Farming Practices

Blue Fruit Farm is managed using organic strategies. We minimize the use of agricultural inputs by implementing a variety of prevention strategies. We take pride in innovations that protect the environment and water resources.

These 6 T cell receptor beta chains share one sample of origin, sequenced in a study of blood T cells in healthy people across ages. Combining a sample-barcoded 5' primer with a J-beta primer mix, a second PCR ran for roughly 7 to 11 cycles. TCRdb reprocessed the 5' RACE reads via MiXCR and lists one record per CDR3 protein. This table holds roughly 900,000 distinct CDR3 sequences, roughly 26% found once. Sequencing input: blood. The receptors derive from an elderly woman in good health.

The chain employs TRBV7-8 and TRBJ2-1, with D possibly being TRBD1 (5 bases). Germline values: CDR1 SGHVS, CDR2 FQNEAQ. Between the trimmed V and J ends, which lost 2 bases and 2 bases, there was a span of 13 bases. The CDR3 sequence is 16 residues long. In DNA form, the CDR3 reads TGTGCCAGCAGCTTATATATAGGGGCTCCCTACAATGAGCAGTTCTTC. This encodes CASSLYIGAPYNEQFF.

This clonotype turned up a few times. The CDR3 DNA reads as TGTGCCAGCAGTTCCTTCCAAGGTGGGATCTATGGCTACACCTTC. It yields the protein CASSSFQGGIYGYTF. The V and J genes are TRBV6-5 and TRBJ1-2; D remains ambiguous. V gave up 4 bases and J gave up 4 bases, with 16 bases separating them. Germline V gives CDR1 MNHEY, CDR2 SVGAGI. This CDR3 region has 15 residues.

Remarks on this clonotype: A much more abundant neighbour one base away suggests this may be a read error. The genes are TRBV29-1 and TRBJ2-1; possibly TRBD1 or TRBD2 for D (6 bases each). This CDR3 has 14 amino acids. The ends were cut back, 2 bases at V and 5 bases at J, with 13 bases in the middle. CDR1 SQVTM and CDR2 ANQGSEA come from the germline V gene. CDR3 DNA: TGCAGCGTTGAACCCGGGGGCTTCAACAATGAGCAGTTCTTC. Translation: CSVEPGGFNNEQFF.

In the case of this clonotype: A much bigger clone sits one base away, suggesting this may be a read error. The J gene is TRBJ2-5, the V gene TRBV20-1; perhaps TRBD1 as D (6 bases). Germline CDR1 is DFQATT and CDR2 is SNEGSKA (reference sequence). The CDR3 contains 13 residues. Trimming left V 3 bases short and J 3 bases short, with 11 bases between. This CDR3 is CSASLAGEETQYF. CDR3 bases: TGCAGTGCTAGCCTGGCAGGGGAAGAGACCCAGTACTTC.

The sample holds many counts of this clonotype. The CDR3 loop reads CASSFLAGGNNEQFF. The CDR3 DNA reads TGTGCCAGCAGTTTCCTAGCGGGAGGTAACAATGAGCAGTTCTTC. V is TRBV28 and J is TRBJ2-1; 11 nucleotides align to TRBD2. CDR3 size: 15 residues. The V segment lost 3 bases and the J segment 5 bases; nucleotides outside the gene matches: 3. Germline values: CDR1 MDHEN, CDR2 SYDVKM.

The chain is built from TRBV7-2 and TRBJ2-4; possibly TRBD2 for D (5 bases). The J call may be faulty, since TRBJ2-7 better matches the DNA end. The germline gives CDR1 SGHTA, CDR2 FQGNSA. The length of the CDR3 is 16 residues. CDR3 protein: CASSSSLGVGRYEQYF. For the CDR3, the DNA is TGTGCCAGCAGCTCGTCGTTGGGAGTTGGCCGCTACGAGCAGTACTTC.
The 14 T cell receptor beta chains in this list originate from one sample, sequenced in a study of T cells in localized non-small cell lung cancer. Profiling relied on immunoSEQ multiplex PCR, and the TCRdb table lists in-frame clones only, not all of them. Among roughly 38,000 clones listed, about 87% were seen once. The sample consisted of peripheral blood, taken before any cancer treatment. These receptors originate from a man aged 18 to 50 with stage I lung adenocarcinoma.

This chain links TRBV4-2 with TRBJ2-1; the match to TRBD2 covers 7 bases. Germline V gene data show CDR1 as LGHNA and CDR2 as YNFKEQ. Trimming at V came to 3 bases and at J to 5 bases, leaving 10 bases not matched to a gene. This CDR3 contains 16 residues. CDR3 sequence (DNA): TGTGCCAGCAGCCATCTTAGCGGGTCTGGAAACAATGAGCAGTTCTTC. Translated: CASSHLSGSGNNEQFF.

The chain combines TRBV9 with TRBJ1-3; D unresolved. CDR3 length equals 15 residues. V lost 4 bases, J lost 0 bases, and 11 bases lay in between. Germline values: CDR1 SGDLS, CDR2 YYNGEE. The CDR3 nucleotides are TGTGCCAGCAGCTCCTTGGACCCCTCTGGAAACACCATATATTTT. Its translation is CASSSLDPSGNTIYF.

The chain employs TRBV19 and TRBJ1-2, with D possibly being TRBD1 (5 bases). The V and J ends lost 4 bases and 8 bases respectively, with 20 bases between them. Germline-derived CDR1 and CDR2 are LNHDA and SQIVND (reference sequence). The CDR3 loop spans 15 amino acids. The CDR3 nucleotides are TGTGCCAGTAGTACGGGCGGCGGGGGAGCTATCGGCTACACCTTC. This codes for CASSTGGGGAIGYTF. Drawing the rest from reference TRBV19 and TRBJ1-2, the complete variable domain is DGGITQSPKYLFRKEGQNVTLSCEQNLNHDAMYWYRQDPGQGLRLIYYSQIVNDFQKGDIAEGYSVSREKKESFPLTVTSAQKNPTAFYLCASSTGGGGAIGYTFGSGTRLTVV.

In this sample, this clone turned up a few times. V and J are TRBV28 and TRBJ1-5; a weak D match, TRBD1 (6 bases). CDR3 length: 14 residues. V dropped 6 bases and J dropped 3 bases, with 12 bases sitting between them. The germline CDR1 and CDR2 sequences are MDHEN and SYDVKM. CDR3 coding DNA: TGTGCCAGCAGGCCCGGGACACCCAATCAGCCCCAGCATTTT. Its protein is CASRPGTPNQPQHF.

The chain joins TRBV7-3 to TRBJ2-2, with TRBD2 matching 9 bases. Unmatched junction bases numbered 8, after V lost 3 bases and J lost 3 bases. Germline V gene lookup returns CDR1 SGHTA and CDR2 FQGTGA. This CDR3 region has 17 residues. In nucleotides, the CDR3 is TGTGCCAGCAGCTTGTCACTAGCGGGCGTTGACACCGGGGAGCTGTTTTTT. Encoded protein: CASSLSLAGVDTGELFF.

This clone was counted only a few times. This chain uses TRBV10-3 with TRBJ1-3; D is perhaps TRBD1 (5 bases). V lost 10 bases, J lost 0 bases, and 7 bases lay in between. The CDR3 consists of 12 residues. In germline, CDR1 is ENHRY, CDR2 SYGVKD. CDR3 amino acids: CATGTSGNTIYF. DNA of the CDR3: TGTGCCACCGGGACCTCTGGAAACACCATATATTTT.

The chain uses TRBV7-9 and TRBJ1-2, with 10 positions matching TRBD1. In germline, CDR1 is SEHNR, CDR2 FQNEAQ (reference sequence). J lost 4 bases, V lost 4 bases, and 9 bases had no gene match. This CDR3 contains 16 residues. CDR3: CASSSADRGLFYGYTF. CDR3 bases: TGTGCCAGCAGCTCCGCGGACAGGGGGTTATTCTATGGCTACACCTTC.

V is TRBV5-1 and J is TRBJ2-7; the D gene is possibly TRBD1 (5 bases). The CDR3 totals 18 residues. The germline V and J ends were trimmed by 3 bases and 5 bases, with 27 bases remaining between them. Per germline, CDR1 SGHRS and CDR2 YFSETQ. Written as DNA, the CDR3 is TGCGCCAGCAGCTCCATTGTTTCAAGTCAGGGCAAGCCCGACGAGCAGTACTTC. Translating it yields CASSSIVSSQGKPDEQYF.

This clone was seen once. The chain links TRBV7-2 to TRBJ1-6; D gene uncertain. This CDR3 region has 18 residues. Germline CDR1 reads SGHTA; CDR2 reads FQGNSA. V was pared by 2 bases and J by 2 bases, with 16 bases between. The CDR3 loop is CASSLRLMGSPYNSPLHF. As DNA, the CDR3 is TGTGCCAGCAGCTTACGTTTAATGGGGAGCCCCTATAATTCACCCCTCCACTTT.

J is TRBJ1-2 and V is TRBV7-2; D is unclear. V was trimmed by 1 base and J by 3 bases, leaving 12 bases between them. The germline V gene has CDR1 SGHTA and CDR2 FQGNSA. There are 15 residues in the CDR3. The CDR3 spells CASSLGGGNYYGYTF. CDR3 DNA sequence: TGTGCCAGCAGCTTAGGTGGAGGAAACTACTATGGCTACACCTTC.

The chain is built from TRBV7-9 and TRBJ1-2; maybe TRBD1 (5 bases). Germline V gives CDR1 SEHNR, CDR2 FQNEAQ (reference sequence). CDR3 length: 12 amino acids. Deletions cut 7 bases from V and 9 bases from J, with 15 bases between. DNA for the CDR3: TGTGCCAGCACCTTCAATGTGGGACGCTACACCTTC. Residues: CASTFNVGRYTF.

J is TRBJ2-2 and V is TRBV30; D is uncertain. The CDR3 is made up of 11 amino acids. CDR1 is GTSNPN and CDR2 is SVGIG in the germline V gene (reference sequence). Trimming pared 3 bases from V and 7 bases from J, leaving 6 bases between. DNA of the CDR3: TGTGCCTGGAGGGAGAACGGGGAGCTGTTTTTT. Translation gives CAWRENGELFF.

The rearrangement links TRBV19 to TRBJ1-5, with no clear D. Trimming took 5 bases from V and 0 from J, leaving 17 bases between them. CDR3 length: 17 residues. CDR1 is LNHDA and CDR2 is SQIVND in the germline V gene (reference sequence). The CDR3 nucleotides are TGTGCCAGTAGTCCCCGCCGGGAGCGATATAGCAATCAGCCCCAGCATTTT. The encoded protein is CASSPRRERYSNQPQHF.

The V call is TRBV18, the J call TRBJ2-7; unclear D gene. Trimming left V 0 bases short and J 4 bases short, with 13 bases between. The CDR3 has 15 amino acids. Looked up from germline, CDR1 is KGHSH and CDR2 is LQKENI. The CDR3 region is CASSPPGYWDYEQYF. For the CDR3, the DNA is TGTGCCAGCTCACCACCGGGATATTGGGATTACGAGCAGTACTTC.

Our fertility management strategies seek to not only nurture our plants, but also our surrounding environment. We strive every day to employ practices which build soil organic matter, prevent erosion, and protect our beautiful ecosystem. Pest management at Blue Fruit Farm focuses on monitoring and combatting pests using species-specific controls whenever possible, using blanket approaches only as a last resort. It is our goal to nurture the plethora of natural predatory insects and pollinators which we experience due to the biodiversity present in our surrounding environment. We have developed some Pest Management Action Plans to help us understand the life cycle of the pest and follow-through with a variety of strategies to prevent pest infestations and damage to fruits. These are used to train people that work here as well. BFF Plum Curculio Action Plan Goal: To prevent plum curculio beetles from damaging plum fruits: 1. Prevent adult males and females from eating fruit when emerging from pupae stage; 2. Prevent adult females from laying eggs during petal drop and 30 days thereafter; 3. Prevent successive generations of beetles during season; 4. Reduce overall numbers of plum curculio. Management strategies: 1. Education (Goal 1,2,3,4) • Know what the beetle looks like; see Tree Fruit Field Guide, pg 82 for photos. • Know what the damage looks like- crescent shaped damage made by adult female as she lays her eggs; white crusty sap exudate; • Understand life cycle of plum curculio beetles, temperature needs, etc: 1) Pupae hibernation mid-July-mid-August in soil within 1 inch of surface; 2) Adults emerge from pupae stage in the Spring after 3 days of 60’s-low 70’s°F weather; males emerge first followed by females a few days later; 3) Eggs - once mating takes place, the female has a pre-oviposition period of a few days before she begins depositing eggs in fruit; this causes the crescent shaped damage on the skin of the fruit; 4) Larva hatch and eat inside the fruit (early June through mid-July), causing most of the fruit damage; this lasts 2-3 weeks, growing from 1mm to 6-9 mm in length; as adult larvae, they burrow into 1-2 inches into the soil and construct a pupae chamber. It is 12-16 days before the larvae pupate after leaving the fruit. 2-3 weeks are spent in the pupal stage before becoming adults, with several more days before they harden and emerge from the ground; 5) The progeny of the adults that emerged in the spring appear as adults in July-August. They fly to the plum trees and feed on developing fruits but do not reproduce in most instances. They are the adults that find hibernation sites to overwinter. They can hide in the soil during the day. 2. Clean sanitation in orchard undergrowth (Goal 1,3, 4) • Clean up prunings; • Mow July through October (until <60° days); • There is not much we can do about the woodland area on the south side of the field. 3. Monitor Spring air temperatures so know when optimal temperatures are reached. It can coincide with shuck split stages on fruit. Temperatures needed are sustained warm temperatures day and night in the 60-low 70’s°F (Goal 1). 4. Monitor and capture PC adults with pyramid Tedders and trunk traps in Spring (Goal 1,2,3,4) • Use traps on the south area closest to the woods (border rows); place trap under the dripline/canopy of the tree about 1 meter from the trunk of the tree; put in place by mid-bloom of the earliest cultivar (Black Ice and Toka); • Monitor traps 2-3x/week (Monday, Wednesday and Friday) – record date, number of plum curculios caught in each trap, and trap location – they will be numbered. Convert the # of plum curculios from “X” number of traps after “Y” number of days. Example: 15 plum curculios from five traps during a two day period – 15 divided by 10 (5 traps x 2 days) = 1.5 plum curculios/trap/day. • Clean traps as needed, especially of other critters and spider webs. Keep grass and other debris away from the traps. Bare soil under the traps is recommended. Clean traps thoroughly before storage. 5. Be observant of crescent shaped damage on developing fruit (Goal 3,4). • Remove damaged fruit and dispose of by putting in tightly shut plastic bag for trash can for dumpster disposal. • Pick up damaged fruit from the ground. This eliminates food and eggs. • Note where (N or S, or tree variety) damage is observed and fruit removed. • Report damage to Jim or Joyce. 6. Plant garlics under trees in grid with 2 concentric circles. (Goal 2, 3,4) • Cut tops to seed more garlic so eventually have a carpet of garlic under each tree. Idea from Fedco Catalgo - 2016. 7. Spray garlic spray (blended up garlic cloves with water, filtered). (Goal 2, 3, 4) • Diluted it down with water in sprayer, but potent. Spray when traps show increasing numbers of plum curculios. 8. Remove dropped and damaged fruit during spring and summer prior to harvest (Goal 3,4). 9. Keep records of all activities and observations on Pest Monitoring Log and/or Plum Curculio Trap Log(Goal 3,4). What has not worked to date: We tried spraying Marrone BioInnovations VENERATE XC Bioinsecticide (OMRI Listed) when adults are active and prior to the start of oviposition. (Goal 1,2,4) Repeat applications on a 4-7 days interval until adults are no longer active and developing fruit is no longer susceptible to damage. Rotation or tank-mixing with other insecticides labeled for plum curculio is recommended. Sufficient water and spray equipment should be used to ensure complete coverage of foliage and developing fruit. Proper timing of application targeting newly hatched larvae, nymphs or immature pests is important for optimal results. 3 cups per 15 gallons. BFF Elderberry (EB) Rust Action Plan Goal: To prevent elderberry (EB) rust from damaging elderberry canes and leaves: 1. Education so we know what we are looking for and when 2. Prevention strategies 3. Control strategies if prevention is not enough 4. Prevent successive generations. Management strategies: 1. Education (Goal 1)- understand EB rust, and where/when it will show up. Elderberry rust is a fruit crop disease where scabbed or distorted bright yellow or orange pustules hang from or are attached to leaves and cane stems. Leaves become deformed and develop brown, necrotic spots on the upper surfaces and powdery yellow growths beneath. Infected twigs also become deformed. The pathogen overwinters mostly on fallen leaves and in twig lesions. New infections may not develop until late spring or early summer. Secondary infections begin developing about 1 month later during wet weather. Wind spreads late summer spores. Infection can occur during wet periods of 8-12 hours. One can apply protective foliar sprays (bacillus pumilus) before infections occur but we have not needed to use any. (Growing Organic Orchard Fruits, pg 347 and What’s Wrong With My Fruit Garden, pg 289). In 2015 we first spotted EB rust on May 20 in all EB rows 27, 33-35. It was cut with pruners and put into garbage bag. We monitored again on 5/27, 6/1, 6/3,6/12, and 6/16. This management controlled it very well. We did not see any EB rust the rest of the season/year. 2. Ground level irrigation system. All bacteria/most fungi need a thin layer of moisture on foliage to gain access/infect plants. By watering the soil not the foliage, risk of EB rust is reduced. (Goal 2, 4) 3. Plant polycultures. Although we have EB in rows, the rows are separated by 12 feet of grasses, weeds and white dutch clover ground cover. Row 27 is separated from Rows 33-35 by rows 28-32 which are planted to blueberries and black currants. (Goal 2, 4)  4. Clean sanitation in EB rows #27, 33-35: In the Fall, EB are pruned using a string trimmer and cutting canes off at about 4-6” ground level. Removal of these pruned canes in the Fall will minimize disease spread the following year. (Goal 2, 4). 5. Monitoring and removing rust growths, affected leaves and twigs: In mid-May-June, start monitoring EB plants/foliage closely, by walking the row and carefully looking at each plant. The yellow or orange growths may be hard to see. Wear latex gloves and, with a pruners, carefully cut the affected growth, twigs and leaves from the cane, trying not to drop spores when moving. Place immediately into garbage bag that will be disposed after all monitoring for the day. Continue monitoring weekly until you do not see any more EB rust. (Goal 3, 4) • Wash with hot water and sterilize pruners with hydrogen peroxide poured over pruners immediately after use. Let air dry with pruners open. Put away when dry. • Dispose of your gloves into the garbage bag. • Tie garbage bag shut, bring down to the garage, and it will go into WVLC dumpster. • Wash your hands and arms with soap and hot water. 4. Keep records of all activities and observations on Pest Monitoring Log. BFF Powdery Mildew Action Plan Goal: To prevent powdery mildew damage to elderberry fruits 1. Reduce overall amount of fungal inoculum present in field 2. Disrupt disease cycle by preventing spores from overwintering 3. Prevent spread of fungal spores during the growing season Management strategies: 1. Education (Goal 1-3) • Know what powdery mildew looks like; see photos on pg 143 What’s Wrong with my Fruit Garden; pg 185 Tree Fruit Field Guide; and • Understand powdery mildew (Podosphaera leucotricha or clandestine, Sphaerotheca pannosa), symptoms, spreading conditions, prevention and management strategies Powdery mildew is a fungus that attacks young leaves and shoots. Infections appear as white patches of powdery growth on either side of the leaf or on the terminal end of shoots. Severely infected leaves curl upward or blister but eventually drop as infection progresses. Towards the end of the season, small, black fungal bodies (cleistothecia) are visible within powdery mildew colonies. The fruit is affected with a white coating and is shrunken and cannot be sold. In EB, only part of the cyme may be affected or the entire cyme may be affected. Disease cycle: Conidia (asexual spores) are produced throughout the growing season, typically beginning within 3-7 days of initial infection. Spores are carried by the wind to spread infection. Ascospores (sexual spores) form at the end of the growing season and overwinter in plant debris Favorable Conditions: Powdery mildew prefers warmth (68-85 ° F) and humidity of 75%, but can grow in less favorable conditions at a less rapid rate. Spores are resistant to cold and draught. Reduced air flow can increase rate of infection. Powdery mildew affects many fruits, including elderberries and some varieties of black currants. We dug out all Consort variety black currants after they consistently showed with powdery mildew problems. This has solved powdery mildew problems in our black currants. We still have a problem in most varieties of our elderberries, but especially Adams, York, and Johns (not Nova, Bob Gordon or Ranch). 2. Reduce humidity levels on leaves by maintaining an open canopy and good air movement. Plants are planted 4 feet apart and cut back to ground level each fall. The older canes are removed. (Goal 1) 3. Start spray with Stylet Oil pre-bloom on leaf surfaces (3-6 qt/100 gal. or 1.5 qt/15 gal water) and continue every 10 days to three weeks depending on the level of disease pressure. For now, we will try once every 2 weeks. Use higher rate or shorter spray interval when disease conditions are severe. Stylet Oil is also being used on EB for mite control and may help with EB rust. (Goal 1-3) 4. Weekly scouting/monitoring of elderberries for signs of powdery mildew on leaves after flowering. Record on Pest Monitoring Log. Let Jim and Joyce know. (Goal 1,3) 5. If observe powdery mildew, Cut affected leaves and parts of cymes. (Goal 3,4). Place refuse in garbage bag for proper disposal. Bring closed bag to garage when done. Use latex gloves (also put in garbage bag) and wash pruners with hot water and rinse with hydrogen peroxide. Air dry pruners. Record use and pruners cleaning on Input Application Log.(Goal 1-3) 6. If powdery mildew shows up on the fruit, spray affected fruit with organic milk once per week. The recipe is 1 part milk:10 parts water or 2 gallons milk:20 gallons water. It doesn’t matter if milk is whole, 2% or skim. Record use on Input Application Log. (Goal 1,3) 7. Keep records of all activities and observations on Pest Monitoring Log or Input Application Log (Goal 1-3).